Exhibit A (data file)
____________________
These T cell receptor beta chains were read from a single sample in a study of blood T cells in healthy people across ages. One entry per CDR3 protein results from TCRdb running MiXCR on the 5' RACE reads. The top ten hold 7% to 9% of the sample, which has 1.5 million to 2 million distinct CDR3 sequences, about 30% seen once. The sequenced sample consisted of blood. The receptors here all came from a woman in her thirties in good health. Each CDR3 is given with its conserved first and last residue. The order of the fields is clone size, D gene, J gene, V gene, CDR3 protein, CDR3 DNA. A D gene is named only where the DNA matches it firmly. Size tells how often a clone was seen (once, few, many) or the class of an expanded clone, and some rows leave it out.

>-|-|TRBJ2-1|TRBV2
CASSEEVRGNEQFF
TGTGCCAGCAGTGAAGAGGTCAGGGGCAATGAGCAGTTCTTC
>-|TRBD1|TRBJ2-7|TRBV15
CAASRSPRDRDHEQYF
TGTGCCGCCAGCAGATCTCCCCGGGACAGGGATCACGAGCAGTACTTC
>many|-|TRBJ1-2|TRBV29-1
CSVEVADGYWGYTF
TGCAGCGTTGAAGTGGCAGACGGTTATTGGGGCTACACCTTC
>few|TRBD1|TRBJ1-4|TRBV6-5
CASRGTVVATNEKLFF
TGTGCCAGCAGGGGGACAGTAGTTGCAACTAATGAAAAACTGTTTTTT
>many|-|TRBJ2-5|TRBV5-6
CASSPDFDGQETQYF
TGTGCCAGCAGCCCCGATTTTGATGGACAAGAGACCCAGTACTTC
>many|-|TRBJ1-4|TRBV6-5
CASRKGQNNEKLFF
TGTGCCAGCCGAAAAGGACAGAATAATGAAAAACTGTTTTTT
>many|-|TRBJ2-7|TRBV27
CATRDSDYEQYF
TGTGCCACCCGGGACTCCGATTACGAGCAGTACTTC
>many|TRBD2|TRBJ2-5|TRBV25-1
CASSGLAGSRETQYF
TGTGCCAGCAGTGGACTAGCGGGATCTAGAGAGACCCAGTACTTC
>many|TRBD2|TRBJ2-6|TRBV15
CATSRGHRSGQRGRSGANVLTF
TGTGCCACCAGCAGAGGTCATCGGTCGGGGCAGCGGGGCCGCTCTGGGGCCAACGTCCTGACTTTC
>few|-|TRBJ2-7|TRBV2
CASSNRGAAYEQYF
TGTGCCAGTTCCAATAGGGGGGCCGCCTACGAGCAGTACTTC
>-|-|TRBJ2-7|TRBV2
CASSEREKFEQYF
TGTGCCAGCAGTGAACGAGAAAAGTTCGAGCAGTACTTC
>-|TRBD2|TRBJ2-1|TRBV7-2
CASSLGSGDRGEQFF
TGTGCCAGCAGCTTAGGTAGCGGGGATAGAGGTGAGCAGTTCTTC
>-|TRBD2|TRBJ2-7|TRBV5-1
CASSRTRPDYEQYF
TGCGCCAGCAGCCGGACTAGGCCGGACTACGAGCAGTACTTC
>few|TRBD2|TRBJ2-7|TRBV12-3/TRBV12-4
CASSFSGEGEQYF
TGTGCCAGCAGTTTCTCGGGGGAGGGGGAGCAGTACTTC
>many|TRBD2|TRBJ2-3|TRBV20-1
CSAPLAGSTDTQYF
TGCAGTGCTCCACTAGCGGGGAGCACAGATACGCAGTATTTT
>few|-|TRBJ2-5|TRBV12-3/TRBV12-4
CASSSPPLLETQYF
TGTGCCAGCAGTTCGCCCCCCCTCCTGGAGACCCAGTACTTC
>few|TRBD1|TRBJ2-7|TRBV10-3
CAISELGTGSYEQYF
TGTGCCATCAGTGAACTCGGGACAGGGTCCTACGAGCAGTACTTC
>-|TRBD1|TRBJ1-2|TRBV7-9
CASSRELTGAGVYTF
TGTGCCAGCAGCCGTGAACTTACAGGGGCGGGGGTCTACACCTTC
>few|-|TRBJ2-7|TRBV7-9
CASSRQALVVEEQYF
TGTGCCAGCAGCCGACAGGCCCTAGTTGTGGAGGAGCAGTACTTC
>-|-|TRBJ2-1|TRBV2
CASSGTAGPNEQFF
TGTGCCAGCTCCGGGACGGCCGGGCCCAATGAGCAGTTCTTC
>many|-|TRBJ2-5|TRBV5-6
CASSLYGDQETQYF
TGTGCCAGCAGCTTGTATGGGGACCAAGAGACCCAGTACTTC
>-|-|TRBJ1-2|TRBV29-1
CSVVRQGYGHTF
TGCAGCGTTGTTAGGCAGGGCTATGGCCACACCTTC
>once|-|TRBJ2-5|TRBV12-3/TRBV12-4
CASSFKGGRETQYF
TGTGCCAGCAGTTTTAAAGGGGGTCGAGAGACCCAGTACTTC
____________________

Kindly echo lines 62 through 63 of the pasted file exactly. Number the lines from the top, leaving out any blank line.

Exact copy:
>many|-|TRBJ2-5|TRBV5-6
CASSLYGDQETQYF